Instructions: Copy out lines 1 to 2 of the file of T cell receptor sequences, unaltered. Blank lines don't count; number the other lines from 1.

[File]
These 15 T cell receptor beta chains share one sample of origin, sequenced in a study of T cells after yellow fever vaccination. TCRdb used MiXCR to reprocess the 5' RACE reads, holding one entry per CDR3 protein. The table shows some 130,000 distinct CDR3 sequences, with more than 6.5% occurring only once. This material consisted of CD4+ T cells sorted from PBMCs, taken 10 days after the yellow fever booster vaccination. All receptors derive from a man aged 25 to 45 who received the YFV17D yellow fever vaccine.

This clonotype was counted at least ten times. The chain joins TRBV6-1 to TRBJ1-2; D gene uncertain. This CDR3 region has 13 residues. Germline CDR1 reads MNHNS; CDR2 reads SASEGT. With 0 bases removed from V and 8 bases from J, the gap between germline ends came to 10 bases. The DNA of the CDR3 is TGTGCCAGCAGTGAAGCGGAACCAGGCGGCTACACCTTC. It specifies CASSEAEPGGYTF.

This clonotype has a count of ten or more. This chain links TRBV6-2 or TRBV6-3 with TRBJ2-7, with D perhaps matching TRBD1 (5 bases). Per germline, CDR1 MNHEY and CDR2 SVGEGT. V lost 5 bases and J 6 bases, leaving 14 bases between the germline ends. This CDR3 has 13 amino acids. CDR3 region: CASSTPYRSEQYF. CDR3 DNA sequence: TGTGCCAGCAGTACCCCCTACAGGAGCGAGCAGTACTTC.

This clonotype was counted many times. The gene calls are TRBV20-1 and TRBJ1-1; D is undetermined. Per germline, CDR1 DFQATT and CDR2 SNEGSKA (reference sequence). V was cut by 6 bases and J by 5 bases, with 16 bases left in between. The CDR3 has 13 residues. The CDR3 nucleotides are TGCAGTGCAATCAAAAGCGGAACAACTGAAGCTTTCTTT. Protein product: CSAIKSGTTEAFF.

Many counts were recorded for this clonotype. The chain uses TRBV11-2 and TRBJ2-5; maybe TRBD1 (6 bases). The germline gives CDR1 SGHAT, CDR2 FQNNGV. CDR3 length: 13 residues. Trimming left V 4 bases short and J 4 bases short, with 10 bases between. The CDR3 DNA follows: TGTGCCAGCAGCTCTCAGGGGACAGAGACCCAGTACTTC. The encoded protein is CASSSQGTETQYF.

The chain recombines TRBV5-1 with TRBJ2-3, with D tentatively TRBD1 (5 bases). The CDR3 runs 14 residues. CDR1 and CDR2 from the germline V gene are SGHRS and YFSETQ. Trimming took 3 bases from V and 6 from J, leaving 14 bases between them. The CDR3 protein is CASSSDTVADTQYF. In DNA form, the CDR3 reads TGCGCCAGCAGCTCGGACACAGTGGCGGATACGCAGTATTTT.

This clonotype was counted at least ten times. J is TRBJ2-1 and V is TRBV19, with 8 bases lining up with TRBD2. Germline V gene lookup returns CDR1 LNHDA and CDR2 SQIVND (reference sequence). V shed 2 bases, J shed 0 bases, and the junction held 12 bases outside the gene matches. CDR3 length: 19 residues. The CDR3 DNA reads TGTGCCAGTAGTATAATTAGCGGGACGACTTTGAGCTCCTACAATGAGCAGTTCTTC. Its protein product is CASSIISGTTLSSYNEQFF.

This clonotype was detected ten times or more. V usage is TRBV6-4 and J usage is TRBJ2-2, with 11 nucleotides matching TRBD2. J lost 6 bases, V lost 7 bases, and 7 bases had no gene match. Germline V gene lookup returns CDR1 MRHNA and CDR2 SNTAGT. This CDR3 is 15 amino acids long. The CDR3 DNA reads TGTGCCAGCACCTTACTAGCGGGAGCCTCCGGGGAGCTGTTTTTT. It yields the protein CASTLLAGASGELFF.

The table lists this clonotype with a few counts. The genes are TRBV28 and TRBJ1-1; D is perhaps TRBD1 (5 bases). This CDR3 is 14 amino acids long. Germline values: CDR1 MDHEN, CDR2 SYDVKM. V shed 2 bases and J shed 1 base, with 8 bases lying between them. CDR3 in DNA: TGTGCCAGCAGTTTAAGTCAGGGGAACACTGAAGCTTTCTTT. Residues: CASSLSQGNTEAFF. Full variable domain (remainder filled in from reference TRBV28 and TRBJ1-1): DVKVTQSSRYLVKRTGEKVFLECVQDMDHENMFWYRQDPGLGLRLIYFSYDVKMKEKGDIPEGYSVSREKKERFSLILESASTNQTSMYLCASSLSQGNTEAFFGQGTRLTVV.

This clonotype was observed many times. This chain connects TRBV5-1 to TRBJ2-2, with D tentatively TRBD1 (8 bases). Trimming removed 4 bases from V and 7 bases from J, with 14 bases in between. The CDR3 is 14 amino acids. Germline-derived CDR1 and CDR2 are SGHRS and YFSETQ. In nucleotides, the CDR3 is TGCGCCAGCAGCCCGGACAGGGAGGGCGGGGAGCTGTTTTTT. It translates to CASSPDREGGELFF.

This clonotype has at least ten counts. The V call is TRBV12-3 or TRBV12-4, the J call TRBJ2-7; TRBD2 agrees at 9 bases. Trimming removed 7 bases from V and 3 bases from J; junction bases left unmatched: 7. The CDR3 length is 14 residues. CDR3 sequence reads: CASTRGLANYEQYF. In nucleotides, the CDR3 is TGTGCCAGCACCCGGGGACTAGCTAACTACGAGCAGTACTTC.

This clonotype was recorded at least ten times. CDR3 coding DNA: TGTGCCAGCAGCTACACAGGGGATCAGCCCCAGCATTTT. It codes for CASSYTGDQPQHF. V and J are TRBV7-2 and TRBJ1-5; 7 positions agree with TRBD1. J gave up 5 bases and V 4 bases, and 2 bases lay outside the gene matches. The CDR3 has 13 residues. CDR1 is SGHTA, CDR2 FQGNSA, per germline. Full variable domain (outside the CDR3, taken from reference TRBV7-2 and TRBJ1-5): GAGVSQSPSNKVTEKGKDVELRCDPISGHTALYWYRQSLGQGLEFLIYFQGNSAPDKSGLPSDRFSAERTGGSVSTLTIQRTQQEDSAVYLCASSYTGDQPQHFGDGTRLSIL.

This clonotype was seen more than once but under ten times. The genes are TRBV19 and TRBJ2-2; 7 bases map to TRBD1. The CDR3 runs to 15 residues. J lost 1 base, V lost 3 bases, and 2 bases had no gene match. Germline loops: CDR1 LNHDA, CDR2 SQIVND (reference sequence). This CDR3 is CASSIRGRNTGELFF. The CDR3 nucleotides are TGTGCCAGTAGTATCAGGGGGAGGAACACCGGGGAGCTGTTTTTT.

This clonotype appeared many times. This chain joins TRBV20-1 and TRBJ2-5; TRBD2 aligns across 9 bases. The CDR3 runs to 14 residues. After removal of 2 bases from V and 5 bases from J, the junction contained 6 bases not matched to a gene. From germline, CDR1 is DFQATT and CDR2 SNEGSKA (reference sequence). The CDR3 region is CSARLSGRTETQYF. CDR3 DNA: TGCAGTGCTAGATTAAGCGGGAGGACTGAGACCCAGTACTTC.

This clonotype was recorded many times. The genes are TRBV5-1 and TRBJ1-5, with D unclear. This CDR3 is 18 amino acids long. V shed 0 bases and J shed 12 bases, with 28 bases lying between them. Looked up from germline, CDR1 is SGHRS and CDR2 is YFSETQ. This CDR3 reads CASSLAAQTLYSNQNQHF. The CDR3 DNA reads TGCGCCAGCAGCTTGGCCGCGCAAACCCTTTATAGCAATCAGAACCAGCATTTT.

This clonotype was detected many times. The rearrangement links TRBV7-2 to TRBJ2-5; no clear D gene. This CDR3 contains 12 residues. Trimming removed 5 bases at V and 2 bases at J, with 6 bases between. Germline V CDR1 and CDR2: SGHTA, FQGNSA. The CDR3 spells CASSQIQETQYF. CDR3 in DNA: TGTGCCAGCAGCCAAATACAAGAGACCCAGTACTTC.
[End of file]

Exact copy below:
These 15 T cell receptor beta chains share one sample of origin, sequenced in a study of T cells after yellow fever vaccination. TCRdb used MiXCR to reprocess the 5' RACE reads, holding one entry per CDR3 protein. The table shows some 130,000 distinct CDR3 sequences, with more than 6.5% occurring only once. This material consisted of CD4+ T cells sorted from PBMCs, taken 10 days after the yellow fever booster vaccination. All receptors derive from a man aged 25 to 45 who received the YFV17D yellow fever vaccine.

This clonotype was counted at least ten times. The chain joins TRBV6-1 to TRBJ1-2; D gene uncertain. This CDR3 region has 13 residues. Germline CDR1 reads MNHNS; CDR2 reads SASEGT. With 0 bases removed from V and 8 bases from J, the gap between germline ends came to 10 bases. The DNA of the CDR3 is TGTGCCAGCAGTGAAGCGGAACCAGGCGGCTACACCTTC. It specifies CASSEAEPGGYTF.